Time well spent? The difference between ‘value’ and values in the HE student experience
5 Mar 2020
Becci Newton, Deputy Director, Public Policy Research
The latest Institute for Fiscal Studies (IFS) output on economic outcomes of higher education did not feel like ‘new’ news. Their findings show that approximately a fifth of graduates now lose money as a result of choosing to undertake higher education (HE) studies and from the economic returns perspective would be better off if they had not progressed to HE and accrued the associated costs. In black and white terms this adds to the policy agenda, but in terms of the prevailing narrative of different occupational outcomes over many years is not surprising.
We have known for a long time that not all HE studies generate the same pay outcomes, but does that undermine their value? It again raises the question about what HE is for, what we value and how we measure success. More widely we should question what we as a society value – just because some jobs pay less does not mean they have less value; instead their social value can be paramount and a facilitator of public good. Moreover, economic returns are influenced by pay inequalities in the labour market and regional disparities.
The IFS absolutely recognise there are other returns to HE studies that their research cannot capture. But economic costs and returns dominate the agenda, and with the introduction of fees up to £9,000, the narrative is switching to students being consumers of HE rather than participants in expansive educational experiences.
The duration spent in full-time HE particularly can be hugely rewarding at a social level that will not show up in the economic data. Social networks are formed, thinking and practice are developed and ways of living and understanding each other are experimented with – the benefits of this can have long lasting effects.
While the policy drive towards 50 per cent participation in HE lingers from the days of the Blair administration, the social outcomes appear to being lost in favour of a narrative focused on economic returns, and funding. Are we losing sight of the many other benefits that HE can confer as we attempt to move to a high skills economy?
The analysis also highlights the differential economic out-turns for men and women, with men likely to realise better returns in the labour market. Certainly this latter point is not news, and there are factors including subject and occupation-choice driving differences; but notably in the same subjects and occupations women experience returns that are not as good as men’s.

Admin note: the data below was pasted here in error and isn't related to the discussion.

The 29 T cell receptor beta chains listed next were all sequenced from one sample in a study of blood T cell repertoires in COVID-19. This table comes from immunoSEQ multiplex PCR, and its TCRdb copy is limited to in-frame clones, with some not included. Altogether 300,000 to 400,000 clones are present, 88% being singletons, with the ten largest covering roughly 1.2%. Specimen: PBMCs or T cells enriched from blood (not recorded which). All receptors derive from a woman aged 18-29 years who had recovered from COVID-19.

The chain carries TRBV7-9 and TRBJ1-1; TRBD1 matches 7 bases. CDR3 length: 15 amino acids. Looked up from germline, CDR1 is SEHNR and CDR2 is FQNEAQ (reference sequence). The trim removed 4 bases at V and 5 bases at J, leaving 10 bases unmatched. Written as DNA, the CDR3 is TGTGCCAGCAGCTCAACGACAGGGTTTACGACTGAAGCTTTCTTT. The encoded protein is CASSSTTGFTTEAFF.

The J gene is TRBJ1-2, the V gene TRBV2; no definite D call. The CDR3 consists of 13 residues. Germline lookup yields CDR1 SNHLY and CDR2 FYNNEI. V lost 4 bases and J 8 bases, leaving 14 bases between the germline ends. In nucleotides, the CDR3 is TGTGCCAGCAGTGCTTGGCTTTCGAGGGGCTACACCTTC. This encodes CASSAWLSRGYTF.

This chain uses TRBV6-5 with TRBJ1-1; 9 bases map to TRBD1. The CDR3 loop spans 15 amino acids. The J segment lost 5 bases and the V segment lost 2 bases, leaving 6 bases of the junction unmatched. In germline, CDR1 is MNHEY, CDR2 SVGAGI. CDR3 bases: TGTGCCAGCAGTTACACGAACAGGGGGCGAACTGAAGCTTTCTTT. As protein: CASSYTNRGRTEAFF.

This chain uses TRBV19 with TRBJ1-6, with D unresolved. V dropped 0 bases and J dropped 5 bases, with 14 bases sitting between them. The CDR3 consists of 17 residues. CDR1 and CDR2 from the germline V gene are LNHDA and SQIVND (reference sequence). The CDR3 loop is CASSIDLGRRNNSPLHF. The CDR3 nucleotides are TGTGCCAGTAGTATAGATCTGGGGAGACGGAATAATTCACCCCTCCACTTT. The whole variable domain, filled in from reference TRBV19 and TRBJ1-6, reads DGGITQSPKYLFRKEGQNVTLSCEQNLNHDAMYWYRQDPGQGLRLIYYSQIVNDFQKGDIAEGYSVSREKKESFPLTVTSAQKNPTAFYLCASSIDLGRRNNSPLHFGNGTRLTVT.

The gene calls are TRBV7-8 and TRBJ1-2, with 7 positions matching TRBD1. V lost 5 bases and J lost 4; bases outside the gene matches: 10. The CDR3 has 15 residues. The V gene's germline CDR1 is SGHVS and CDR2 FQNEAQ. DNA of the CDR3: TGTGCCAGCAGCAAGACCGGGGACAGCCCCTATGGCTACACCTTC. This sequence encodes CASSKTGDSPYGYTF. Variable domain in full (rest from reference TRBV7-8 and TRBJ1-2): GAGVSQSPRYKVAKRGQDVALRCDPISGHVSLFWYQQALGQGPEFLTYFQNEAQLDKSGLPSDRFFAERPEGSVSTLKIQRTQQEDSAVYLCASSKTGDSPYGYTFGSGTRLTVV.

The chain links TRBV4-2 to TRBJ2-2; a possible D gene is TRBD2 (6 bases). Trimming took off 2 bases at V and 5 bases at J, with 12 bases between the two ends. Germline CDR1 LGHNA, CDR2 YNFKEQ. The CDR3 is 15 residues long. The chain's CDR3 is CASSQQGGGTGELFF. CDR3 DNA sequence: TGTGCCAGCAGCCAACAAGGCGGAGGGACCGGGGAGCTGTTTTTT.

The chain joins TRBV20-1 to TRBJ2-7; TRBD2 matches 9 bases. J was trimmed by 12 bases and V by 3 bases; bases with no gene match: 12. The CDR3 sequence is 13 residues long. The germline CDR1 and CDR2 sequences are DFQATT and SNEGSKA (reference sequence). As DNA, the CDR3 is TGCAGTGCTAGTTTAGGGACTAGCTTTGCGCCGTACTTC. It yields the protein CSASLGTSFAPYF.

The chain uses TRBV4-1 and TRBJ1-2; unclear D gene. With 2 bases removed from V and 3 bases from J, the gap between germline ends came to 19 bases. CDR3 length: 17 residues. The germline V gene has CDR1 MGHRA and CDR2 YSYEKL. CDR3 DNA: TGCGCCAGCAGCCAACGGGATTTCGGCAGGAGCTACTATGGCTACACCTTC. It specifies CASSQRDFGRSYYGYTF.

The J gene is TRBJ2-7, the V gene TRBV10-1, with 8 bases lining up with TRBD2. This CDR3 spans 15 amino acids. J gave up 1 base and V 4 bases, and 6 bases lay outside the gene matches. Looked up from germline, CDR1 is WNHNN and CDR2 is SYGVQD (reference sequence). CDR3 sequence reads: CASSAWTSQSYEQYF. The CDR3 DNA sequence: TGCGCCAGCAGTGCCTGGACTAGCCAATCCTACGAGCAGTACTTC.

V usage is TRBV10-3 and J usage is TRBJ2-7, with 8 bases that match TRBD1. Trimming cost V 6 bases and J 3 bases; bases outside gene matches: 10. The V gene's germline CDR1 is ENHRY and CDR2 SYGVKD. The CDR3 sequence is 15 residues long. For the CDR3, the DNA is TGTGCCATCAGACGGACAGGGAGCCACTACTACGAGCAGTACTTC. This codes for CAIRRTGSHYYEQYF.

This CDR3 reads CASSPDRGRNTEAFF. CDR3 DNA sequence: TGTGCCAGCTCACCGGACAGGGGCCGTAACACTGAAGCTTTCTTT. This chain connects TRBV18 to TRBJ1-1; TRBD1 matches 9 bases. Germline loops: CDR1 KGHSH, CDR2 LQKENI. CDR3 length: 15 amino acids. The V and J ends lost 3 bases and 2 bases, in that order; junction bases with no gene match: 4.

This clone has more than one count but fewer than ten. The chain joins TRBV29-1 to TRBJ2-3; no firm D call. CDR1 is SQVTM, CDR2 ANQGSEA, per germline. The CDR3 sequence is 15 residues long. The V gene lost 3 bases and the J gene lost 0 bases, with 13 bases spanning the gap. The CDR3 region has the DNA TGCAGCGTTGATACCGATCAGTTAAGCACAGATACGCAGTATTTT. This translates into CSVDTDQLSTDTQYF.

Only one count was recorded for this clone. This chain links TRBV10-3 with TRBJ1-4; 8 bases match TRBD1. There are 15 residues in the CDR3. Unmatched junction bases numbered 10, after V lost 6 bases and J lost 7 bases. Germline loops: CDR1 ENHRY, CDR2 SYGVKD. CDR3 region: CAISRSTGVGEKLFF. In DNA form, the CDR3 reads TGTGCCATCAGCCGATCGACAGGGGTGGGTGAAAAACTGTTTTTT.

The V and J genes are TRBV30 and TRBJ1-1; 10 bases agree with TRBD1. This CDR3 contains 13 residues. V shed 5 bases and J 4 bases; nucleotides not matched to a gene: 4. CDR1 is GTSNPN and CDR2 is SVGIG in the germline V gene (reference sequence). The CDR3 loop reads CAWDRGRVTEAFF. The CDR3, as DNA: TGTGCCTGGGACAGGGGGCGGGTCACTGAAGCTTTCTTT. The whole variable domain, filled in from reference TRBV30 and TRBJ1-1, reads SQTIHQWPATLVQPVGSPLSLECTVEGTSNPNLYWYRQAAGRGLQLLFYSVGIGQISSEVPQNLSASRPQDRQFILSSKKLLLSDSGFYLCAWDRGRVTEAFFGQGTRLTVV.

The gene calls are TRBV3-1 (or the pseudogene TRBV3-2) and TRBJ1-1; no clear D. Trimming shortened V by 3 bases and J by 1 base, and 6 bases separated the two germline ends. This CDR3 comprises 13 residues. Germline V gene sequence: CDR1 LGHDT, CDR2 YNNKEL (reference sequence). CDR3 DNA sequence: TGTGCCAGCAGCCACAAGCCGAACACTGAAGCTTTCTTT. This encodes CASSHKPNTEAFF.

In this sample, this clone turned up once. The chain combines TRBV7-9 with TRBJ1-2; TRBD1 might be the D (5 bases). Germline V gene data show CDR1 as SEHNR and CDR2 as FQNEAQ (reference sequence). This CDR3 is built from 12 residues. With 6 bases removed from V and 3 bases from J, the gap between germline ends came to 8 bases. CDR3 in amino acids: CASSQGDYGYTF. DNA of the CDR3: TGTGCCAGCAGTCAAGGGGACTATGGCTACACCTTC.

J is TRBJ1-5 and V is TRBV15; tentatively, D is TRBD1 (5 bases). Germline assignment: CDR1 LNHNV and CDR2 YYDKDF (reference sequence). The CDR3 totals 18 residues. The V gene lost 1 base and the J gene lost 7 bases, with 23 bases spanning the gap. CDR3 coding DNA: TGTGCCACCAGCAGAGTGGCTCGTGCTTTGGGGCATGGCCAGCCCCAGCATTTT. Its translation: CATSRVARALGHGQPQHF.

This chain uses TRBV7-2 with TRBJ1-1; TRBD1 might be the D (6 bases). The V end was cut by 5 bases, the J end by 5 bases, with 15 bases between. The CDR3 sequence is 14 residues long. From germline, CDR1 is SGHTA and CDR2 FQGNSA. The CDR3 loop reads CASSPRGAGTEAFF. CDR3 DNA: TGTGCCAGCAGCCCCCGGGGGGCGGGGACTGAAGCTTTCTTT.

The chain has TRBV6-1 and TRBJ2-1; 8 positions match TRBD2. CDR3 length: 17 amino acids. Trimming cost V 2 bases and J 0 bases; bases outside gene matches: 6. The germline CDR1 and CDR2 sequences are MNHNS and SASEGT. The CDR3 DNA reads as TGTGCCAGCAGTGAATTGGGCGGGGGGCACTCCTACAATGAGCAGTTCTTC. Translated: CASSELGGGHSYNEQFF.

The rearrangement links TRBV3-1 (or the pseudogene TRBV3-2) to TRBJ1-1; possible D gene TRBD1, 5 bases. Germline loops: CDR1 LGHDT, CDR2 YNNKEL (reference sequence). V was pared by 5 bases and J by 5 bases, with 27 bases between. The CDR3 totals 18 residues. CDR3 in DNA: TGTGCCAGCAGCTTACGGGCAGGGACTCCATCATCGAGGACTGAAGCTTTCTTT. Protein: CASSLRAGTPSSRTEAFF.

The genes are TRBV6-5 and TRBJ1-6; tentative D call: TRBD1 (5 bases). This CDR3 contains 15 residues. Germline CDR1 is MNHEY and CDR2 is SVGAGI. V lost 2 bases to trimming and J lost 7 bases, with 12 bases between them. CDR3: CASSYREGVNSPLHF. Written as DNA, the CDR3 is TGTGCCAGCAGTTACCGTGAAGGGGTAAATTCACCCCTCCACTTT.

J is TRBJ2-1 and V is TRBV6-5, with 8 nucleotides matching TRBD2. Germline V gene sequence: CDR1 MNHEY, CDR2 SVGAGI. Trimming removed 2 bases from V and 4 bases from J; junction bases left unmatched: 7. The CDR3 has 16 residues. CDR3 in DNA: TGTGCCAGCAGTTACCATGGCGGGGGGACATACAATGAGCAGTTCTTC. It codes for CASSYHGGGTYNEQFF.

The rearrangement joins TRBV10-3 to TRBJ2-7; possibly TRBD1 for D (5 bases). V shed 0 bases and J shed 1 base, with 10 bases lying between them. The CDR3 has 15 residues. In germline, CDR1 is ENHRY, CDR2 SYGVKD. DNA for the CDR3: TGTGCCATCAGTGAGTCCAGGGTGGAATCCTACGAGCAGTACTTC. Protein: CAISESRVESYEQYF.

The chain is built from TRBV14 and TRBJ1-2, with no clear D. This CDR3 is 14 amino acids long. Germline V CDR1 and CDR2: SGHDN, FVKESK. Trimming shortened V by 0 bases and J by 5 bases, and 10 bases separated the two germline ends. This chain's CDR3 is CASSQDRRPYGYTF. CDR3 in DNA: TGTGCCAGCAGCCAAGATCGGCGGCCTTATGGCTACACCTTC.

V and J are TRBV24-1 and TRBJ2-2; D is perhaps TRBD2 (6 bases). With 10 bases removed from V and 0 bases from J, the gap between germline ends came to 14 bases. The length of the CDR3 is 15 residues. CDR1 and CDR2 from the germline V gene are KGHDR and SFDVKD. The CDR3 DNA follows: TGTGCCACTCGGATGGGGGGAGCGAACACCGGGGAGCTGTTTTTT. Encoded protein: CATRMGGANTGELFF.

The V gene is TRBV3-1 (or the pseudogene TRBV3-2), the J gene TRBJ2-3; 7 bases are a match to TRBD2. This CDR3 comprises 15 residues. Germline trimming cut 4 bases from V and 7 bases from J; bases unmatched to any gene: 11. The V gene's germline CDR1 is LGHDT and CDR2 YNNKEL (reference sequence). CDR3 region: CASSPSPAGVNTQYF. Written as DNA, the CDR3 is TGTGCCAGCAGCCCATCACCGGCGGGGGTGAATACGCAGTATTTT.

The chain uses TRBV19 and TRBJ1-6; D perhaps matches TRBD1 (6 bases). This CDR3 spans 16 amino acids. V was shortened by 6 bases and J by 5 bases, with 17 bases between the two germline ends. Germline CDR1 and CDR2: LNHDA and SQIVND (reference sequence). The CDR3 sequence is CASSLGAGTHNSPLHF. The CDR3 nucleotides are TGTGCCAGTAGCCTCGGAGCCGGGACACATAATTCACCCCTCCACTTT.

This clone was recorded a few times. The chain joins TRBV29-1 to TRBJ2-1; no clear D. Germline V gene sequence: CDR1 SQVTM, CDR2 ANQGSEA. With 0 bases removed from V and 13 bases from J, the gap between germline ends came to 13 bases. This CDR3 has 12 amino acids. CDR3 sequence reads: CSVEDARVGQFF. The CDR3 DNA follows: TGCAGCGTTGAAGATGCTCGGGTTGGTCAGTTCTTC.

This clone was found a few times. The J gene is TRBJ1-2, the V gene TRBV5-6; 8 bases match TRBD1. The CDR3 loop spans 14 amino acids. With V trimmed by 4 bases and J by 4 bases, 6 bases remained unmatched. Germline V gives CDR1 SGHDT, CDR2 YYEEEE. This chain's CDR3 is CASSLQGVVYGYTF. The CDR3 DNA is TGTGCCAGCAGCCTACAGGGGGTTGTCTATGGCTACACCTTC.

The root of this therefore does not simply lie in the HE choice but in the labour market and employers’ decisions around pay and flexibility. The study highlights this effect occurring for ‘many’ women as a result of having children – but the effect persists for those who are not mothers and this deserves further discussion. It hints that despite women returning to the labour market when they’re ready, or importantly not leaving in the first place, their chances of achieving the same outcomes are not the same as men’s.
We need to avoid homogeneous descriptions of women – and people - when lives and identities are varied and complex and where decisions are made at the household rather than individual level. These scenarios are not so easily summarised as it is harder to find the factors that explain them within the hard data. It raises the question of how we can better measure the range of returns rather than simply focusing on the economic.
Nonetheless, we know that women returners generally are less likely to achieve pay increases than male returners – as our review for GEO demonstrated – there are trade-offs made at the household level but for women with care responsibilities the period spent caring coupled with differential labour market drivers and valuations, means that women are less able to grow their pay and pension pots; so the consequences are substantial.
As our understanding of gender and identity, alongside skills demands and supply in the labour market, becomes more complex, our need to capture the differential factors underpinning labour market transitions and progression – alongside social contribution - is ever more urgent.
The IFS recognises there are other returns to higher education than simply those that are economic. While 20 per cent of graduates will not realise full economic returns does that mean their study is not worthwhile? Is it timely to reconsider our conceptualisation of HE returns?
Any views expressed are those of the author and not necessarily those of the Institute as a whole.